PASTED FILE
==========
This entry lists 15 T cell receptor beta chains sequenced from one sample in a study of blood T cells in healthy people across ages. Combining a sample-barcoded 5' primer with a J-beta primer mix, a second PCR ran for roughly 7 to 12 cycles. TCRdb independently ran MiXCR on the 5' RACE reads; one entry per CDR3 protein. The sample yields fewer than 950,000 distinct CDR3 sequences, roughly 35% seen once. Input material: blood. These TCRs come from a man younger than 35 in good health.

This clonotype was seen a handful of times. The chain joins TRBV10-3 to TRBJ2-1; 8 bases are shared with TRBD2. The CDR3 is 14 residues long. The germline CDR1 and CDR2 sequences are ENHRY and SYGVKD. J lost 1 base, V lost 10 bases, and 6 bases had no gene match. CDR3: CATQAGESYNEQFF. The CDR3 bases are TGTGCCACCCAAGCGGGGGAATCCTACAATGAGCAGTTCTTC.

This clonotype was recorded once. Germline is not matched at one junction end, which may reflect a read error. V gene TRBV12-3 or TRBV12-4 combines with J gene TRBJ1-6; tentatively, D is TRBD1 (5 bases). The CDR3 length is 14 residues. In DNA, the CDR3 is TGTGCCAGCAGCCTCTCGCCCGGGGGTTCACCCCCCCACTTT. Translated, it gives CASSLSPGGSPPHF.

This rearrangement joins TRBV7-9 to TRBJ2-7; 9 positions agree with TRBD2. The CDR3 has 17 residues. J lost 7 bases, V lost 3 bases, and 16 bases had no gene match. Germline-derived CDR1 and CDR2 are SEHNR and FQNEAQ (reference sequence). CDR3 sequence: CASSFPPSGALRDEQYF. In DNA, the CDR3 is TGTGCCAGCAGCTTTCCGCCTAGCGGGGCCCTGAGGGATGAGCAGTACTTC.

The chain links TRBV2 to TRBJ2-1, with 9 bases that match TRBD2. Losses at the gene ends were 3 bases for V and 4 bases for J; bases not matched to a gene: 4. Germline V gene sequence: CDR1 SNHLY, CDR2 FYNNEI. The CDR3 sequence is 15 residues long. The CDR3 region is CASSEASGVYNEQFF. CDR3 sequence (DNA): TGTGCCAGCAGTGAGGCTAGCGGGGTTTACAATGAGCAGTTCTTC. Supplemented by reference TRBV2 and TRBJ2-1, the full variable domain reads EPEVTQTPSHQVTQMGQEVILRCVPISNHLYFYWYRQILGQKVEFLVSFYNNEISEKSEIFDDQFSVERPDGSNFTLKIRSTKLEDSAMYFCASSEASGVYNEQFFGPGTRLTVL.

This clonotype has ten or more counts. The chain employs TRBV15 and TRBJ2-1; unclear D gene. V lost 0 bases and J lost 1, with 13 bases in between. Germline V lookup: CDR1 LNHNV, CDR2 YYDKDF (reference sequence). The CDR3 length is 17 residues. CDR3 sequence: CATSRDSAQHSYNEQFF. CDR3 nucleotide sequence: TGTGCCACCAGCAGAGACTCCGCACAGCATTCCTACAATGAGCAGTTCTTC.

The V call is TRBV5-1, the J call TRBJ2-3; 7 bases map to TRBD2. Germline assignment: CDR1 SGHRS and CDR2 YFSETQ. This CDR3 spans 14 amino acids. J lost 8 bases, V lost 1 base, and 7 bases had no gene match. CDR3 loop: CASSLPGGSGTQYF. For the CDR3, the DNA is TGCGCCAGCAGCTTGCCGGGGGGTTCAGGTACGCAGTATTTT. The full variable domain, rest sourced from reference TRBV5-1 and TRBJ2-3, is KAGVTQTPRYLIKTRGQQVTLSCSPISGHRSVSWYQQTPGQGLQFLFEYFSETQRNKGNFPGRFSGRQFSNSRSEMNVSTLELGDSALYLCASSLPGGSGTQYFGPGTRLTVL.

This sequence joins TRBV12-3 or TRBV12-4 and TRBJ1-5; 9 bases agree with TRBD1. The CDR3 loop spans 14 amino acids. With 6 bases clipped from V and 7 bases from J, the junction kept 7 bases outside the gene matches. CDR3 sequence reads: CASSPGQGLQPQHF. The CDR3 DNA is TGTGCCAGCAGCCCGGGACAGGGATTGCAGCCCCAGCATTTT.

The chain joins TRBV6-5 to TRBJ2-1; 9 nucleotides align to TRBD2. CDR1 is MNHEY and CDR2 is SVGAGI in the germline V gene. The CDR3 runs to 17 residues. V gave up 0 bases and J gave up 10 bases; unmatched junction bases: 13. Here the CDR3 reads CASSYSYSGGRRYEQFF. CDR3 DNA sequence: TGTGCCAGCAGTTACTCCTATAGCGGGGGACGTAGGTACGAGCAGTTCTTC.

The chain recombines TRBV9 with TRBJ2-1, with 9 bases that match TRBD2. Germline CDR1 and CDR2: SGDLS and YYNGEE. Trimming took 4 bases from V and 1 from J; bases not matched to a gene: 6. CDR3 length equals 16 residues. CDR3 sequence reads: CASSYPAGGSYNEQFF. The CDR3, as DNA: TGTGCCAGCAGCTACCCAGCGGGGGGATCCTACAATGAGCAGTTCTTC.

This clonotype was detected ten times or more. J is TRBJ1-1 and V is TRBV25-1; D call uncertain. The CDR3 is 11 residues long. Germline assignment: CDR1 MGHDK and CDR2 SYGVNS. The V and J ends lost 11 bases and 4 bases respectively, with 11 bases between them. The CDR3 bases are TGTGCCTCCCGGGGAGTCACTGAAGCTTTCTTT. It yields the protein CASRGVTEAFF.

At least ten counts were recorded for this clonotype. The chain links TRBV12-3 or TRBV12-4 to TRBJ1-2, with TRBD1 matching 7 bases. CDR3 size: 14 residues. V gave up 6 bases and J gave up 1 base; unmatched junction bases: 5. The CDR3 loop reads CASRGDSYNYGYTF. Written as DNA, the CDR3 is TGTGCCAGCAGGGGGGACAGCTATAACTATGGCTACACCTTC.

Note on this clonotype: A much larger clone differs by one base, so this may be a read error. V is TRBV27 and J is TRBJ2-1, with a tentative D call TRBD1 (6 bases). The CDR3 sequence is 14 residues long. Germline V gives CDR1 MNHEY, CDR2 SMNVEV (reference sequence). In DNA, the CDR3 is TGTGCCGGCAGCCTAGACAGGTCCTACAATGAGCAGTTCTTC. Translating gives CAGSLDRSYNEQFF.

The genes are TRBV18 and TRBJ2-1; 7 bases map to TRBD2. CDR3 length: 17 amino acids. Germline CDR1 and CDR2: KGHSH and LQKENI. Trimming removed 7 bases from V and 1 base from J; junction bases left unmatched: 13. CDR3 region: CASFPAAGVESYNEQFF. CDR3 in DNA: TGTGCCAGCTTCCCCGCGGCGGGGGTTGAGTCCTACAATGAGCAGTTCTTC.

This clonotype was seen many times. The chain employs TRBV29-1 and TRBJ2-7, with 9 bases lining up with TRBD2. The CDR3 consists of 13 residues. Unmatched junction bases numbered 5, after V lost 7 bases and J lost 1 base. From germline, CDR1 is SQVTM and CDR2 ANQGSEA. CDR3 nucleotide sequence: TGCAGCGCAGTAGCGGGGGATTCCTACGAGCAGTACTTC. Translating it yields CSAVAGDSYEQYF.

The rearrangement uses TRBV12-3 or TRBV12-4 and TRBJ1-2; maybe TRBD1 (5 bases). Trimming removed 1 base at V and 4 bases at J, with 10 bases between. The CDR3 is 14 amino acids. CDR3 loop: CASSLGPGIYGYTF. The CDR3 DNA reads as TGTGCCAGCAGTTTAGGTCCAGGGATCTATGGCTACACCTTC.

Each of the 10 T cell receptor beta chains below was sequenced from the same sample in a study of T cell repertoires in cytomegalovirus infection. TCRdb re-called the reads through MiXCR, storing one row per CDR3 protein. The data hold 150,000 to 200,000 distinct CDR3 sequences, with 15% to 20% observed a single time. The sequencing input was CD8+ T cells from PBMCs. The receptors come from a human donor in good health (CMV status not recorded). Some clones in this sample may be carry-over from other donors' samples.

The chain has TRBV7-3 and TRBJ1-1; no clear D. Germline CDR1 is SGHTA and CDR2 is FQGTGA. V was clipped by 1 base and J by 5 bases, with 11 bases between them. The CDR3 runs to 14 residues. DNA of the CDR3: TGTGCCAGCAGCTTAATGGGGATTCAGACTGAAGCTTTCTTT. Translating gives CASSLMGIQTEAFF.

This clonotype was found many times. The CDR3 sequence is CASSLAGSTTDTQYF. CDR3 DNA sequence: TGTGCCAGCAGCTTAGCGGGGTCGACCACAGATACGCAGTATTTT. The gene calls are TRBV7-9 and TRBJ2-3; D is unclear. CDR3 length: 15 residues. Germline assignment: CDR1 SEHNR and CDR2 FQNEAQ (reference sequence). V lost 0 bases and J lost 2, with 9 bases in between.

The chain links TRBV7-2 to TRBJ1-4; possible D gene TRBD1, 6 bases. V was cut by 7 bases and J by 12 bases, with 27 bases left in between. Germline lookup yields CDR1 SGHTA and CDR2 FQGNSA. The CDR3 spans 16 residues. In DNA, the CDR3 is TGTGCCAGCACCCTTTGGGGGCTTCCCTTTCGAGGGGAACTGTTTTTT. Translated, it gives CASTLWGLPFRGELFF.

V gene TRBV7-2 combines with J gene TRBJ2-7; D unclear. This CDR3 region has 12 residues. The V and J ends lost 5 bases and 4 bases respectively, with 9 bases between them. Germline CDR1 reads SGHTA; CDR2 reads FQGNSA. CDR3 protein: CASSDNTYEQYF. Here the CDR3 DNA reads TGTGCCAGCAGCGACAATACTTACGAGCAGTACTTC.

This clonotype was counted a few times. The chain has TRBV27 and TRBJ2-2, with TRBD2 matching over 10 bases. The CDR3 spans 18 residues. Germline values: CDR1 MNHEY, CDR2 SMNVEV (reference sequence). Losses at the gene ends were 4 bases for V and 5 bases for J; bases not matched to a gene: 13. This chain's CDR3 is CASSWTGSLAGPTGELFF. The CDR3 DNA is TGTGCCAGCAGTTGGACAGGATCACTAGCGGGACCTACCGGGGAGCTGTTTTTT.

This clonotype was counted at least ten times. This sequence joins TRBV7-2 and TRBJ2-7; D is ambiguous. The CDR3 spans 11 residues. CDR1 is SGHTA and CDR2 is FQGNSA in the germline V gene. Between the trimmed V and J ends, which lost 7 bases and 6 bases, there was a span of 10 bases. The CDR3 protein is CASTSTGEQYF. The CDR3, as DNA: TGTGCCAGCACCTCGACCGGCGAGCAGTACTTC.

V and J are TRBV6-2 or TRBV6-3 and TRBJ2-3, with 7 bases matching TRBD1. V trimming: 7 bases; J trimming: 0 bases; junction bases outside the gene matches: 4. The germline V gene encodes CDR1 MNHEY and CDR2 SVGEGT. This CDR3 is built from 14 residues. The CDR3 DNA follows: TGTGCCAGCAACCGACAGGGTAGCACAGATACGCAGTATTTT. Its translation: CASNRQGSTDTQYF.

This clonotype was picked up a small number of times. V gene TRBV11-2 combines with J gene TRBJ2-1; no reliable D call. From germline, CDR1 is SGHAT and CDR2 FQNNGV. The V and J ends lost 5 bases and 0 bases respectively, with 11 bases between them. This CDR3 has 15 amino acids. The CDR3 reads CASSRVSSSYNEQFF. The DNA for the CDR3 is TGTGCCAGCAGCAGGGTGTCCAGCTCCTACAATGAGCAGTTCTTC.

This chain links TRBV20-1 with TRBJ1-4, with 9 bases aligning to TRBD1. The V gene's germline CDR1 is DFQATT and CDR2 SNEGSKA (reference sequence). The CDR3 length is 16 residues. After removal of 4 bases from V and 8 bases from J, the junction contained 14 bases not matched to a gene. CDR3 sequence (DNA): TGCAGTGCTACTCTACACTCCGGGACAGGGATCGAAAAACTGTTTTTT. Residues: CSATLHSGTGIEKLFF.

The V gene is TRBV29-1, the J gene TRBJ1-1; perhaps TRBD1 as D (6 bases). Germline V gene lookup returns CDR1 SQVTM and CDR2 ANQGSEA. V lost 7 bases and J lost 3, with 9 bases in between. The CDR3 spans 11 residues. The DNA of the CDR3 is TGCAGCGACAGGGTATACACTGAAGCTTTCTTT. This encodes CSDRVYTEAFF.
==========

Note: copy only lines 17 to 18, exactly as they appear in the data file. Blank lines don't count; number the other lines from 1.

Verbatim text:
Each of the 10 T cell receptor beta chains below was sequenced from the same sample in a study of T cell repertoires in cytomegalovirus infection. TCRdb re-called the reads through MiXCR, storing one row per CDR3 protein. The data hold 150,000 to 200,000 distinct CDR3 sequences, with 15% to 20% observed a single time. The sequencing input was CD8+ T cells from PBMCs. The receptors come from a human donor in good health (CMV status not recorded). Some clones in this sample may be carry-over from other donors' samples.

The chain has TRBV7-3 and TRBJ1-1; no clear D. Germline CDR1 is SGHTA and CDR2 is FQGTGA. V was clipped by 1 base and J by 5 bases, with 11 bases between them. The CDR3 runs to 14 residues. DNA of the CDR3: TGTGCCAGCAGCTTAATGGGGATTCAGACTGAAGCTTTCTTT. Translating gives CASSLMGIQTEAFF.